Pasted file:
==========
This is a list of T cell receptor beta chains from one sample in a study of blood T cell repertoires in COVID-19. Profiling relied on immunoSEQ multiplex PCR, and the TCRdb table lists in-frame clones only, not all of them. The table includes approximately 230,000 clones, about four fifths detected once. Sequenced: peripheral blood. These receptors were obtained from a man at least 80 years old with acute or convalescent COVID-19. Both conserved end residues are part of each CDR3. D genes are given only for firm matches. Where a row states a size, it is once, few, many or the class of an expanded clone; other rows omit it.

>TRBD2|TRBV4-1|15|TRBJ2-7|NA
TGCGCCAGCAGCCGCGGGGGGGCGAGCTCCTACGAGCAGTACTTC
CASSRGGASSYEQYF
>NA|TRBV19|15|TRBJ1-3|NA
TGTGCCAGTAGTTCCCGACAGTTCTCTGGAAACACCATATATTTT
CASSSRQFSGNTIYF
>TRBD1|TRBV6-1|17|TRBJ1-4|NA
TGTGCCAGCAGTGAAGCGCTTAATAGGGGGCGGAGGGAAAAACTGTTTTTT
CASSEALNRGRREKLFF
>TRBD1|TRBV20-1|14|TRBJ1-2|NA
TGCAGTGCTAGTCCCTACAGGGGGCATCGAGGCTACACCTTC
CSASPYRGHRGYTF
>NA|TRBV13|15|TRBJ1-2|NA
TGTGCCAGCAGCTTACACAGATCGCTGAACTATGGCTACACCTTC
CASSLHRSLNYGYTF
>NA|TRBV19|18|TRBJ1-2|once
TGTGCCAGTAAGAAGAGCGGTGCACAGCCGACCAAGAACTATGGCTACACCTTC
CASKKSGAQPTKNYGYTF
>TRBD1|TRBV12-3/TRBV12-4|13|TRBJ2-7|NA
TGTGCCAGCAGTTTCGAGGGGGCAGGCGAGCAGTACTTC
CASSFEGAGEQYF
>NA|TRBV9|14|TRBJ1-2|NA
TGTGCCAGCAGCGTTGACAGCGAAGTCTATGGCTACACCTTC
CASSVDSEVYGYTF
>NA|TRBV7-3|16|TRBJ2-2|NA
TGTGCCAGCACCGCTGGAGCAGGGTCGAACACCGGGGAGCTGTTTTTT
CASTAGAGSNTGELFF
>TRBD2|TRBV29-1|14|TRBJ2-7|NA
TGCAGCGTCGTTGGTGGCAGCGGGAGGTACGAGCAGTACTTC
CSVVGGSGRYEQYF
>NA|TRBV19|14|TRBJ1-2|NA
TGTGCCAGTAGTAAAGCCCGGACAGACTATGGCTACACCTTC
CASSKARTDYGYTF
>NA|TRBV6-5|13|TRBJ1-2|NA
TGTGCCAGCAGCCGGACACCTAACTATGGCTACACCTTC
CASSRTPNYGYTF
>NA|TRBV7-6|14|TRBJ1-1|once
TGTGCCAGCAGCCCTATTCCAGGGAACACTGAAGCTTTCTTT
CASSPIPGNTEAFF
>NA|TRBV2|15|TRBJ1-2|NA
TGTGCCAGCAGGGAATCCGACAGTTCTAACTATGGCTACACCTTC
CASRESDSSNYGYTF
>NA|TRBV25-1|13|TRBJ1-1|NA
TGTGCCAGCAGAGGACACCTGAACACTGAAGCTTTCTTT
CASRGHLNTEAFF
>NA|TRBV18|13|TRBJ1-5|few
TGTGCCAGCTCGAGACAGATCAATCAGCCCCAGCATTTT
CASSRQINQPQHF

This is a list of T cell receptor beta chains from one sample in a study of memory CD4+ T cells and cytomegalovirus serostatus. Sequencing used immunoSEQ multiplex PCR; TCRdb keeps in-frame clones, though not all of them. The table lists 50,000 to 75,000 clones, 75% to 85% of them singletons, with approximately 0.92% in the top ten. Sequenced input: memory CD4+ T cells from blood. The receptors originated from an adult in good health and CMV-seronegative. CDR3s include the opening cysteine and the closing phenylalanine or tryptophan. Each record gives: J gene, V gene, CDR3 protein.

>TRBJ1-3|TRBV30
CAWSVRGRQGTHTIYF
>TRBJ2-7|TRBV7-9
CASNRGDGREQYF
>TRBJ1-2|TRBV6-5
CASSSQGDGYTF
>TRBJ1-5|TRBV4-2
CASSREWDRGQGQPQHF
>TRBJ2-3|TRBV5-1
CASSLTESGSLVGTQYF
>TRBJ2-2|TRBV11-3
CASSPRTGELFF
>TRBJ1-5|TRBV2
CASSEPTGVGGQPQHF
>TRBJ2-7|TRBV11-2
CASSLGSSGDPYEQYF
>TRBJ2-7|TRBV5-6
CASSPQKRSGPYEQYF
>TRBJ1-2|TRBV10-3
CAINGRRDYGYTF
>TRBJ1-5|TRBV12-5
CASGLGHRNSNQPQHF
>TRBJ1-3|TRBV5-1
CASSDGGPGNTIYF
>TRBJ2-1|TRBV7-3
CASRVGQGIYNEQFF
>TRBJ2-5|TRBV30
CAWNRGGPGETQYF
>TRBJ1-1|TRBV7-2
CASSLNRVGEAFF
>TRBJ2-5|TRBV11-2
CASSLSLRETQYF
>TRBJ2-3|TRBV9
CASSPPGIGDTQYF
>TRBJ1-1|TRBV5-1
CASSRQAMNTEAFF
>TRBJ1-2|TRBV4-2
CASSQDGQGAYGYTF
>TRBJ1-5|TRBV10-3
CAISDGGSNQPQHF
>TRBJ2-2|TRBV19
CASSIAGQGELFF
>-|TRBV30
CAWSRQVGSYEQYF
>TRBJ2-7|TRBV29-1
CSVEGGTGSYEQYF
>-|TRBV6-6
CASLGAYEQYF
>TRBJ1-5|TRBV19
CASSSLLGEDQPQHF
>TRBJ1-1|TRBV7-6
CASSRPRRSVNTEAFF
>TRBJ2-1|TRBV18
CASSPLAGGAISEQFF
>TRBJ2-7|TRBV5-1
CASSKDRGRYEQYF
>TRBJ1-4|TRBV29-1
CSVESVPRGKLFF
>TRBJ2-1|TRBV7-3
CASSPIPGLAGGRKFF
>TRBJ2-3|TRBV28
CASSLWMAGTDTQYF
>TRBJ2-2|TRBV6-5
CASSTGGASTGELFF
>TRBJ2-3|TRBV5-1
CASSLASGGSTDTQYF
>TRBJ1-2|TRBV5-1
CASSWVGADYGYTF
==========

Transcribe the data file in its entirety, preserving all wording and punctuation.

This is a list of T cell receptor beta chains from one sample in a study of blood T cell repertoires in COVID-19. Profiling relied on immunoSEQ multiplex PCR, and the TCRdb table lists in-frame clones only, not all of them. The table includes approximately 230,000 clones, about four fifths detected once. Sequenced: peripheral blood. These receptors were obtained from a man at least 80 years old with acute or convalescent COVID-19. Both conserved end residues are part of each CDR3. D genes are given only for firm matches. Where a row states a size, it is once, few, many or the class of an expanded clone; other rows omit it.

>TRBD2|TRBV4-1|15|TRBJ2-7|NA
TGCGCCAGCAGCCGCGGGGGGGCGAGCTCCTACGAGCAGTACTTC
CASSRGGASSYEQYF
>NA|TRBV19|15|TRBJ1-3|NA
TGTGCCAGTAGTTCCCGACAGTTCTCTGGAAACACCATATATTTT
CASSSRQFSGNTIYF
>TRBD1|TRBV6-1|17|TRBJ1-4|NA
TGTGCCAGCAGTGAAGCGCTTAATAGGGGGCGGAGGGAAAAACTGTTTTTT
CASSEALNRGRREKLFF
>TRBD1|TRBV20-1|14|TRBJ1-2|NA
TGCAGTGCTAGTCCCTACAGGGGGCATCGAGGCTACACCTTC
CSASPYRGHRGYTF
>NA|TRBV13|15|TRBJ1-2|NA
TGTGCCAGCAGCTTACACAGATCGCTGAACTATGGCTACACCTTC
CASSLHRSLNYGYTF
>NA|TRBV19|18|TRBJ1-2|once
TGTGCCAGTAAGAAGAGCGGTGCACAGCCGACCAAGAACTATGGCTACACCTTC
CASKKSGAQPTKNYGYTF
>TRBD1|TRBV12-3/TRBV12-4|13|TRBJ2-7|NA
TGTGCCAGCAGTTTCGAGGGGGCAGGCGAGCAGTACTTC
CASSFEGAGEQYF
>NA|TRBV9|14|TRBJ1-2|NA
TGTGCCAGCAGCGTTGACAGCGAAGTCTATGGCTACACCTTC
CASSVDSEVYGYTF
>NA|TRBV7-3|16|TRBJ2-2|NA
TGTGCCAGCACCGCTGGAGCAGGGTCGAACACCGGGGAGCTGTTTTTT
CASTAGAGSNTGELFF
>TRBD2|TRBV29-1|14|TRBJ2-7|NA
TGCAGCGTCGTTGGTGGCAGCGGGAGGTACGAGCAGTACTTC
CSVVGGSGRYEQYF
>NA|TRBV19|14|TRBJ1-2|NA
TGTGCCAGTAGTAAAGCCCGGACAGACTATGGCTACACCTTC
CASSKARTDYGYTF
>NA|TRBV6-5|13|TRBJ1-2|NA
TGTGCCAGCAGCCGGACACCTAACTATGGCTACACCTTC
CASSRTPNYGYTF
>NA|TRBV7-6|14|TRBJ1-1|once
TGTGCCAGCAGCCCTATTCCAGGGAACACTGAAGCTTTCTTT
CASSPIPGNTEAFF
>NA|TRBV2|15|TRBJ1-2|NA
TGTGCCAGCAGGGAATCCGACAGTTCTAACTATGGCTACACCTTC
CASRESDSSNYGYTF
>NA|TRBV25-1|13|TRBJ1-1|NA
TGTGCCAGCAGAGGACACCTGAACACTGAAGCTTTCTTT
CASRGHLNTEAFF
>NA|TRBV18|13|TRBJ1-5|few
TGTGCCAGCTCGAGACAGATCAATCAGCCCCAGCATTTT
CASSRQINQPQHF

This is a list of T cell receptor beta chains from one sample in a study of memory CD4+ T cells and cytomegalovirus serostatus. Sequencing used immunoSEQ multiplex PCR; TCRdb keeps in-frame clones, though not all of them. The table lists 50,000 to 75,000 clones, 75% to 85% of them singletons, with approximately 0.92% in the top ten. Sequenced input: memory CD4+ T cells from blood. The receptors originated from an adult in good health and CMV-seronegative. CDR3s include the opening cysteine and the closing phenylalanine or tryptophan. Each record gives: J gene, V gene, CDR3 protein.

>TRBJ1-3|TRBV30
CAWSVRGRQGTHTIYF
>TRBJ2-7|TRBV7-9
CASNRGDGREQYF
>TRBJ1-2|TRBV6-5
CASSSQGDGYTF
>TRBJ1-5|TRBV4-2
CASSREWDRGQGQPQHF
>TRBJ2-3|TRBV5-1
CASSLTESGSLVGTQYF
>TRBJ2-2|TRBV11-3
CASSPRTGELFF
>TRBJ1-5|TRBV2
CASSEPTGVGGQPQHF
>TRBJ2-7|TRBV11-2
CASSLGSSGDPYEQYF
>TRBJ2-7|TRBV5-6
CASSPQKRSGPYEQYF
>TRBJ1-2|TRBV10-3
CAINGRRDYGYTF
>TRBJ1-5|TRBV12-5
CASGLGHRNSNQPQHF
>TRBJ1-3|TRBV5-1
CASSDGGPGNTIYF
>TRBJ2-1|TRBV7-3
CASRVGQGIYNEQFF
>TRBJ2-5|TRBV30
CAWNRGGPGETQYF
>TRBJ1-1|TRBV7-2
CASSLNRVGEAFF
>TRBJ2-5|TRBV11-2
CASSLSLRETQYF
>TRBJ2-3|TRBV9
CASSPPGIGDTQYF
>TRBJ1-1|TRBV5-1
CASSRQAMNTEAFF
>TRBJ1-2|TRBV4-2
CASSQDGQGAYGYTF
>TRBJ1-5|TRBV10-3
CAISDGGSNQPQHF
>TRBJ2-2|TRBV19
CASSIAGQGELFF
>-|TRBV30
CAWSRQVGSYEQYF
>TRBJ2-7|TRBV29-1
CSVEGGTGSYEQYF
>-|TRBV6-6
CASLGAYEQYF
>TRBJ1-5|TRBV19
CASSSLLGEDQPQHF
>TRBJ1-1|TRBV7-6
CASSRPRRSVNTEAFF
>TRBJ2-1|TRBV18
CASSPLAGGAISEQFF
>TRBJ2-7|TRBV5-1
CASSKDRGRYEQYF
>TRBJ1-4|TRBV29-1
CSVESVPRGKLFF
>TRBJ2-1|TRBV7-3
CASSPIPGLAGGRKFF
>TRBJ2-3|TRBV28
CASSLWMAGTDTQYF
>TRBJ2-2|TRBV6-5
CASSTGGASTGELFF
>TRBJ2-3|TRBV5-1
CASSLASGGSTDTQYF
>TRBJ1-2|TRBV5-1
CASSWVGADYGYTF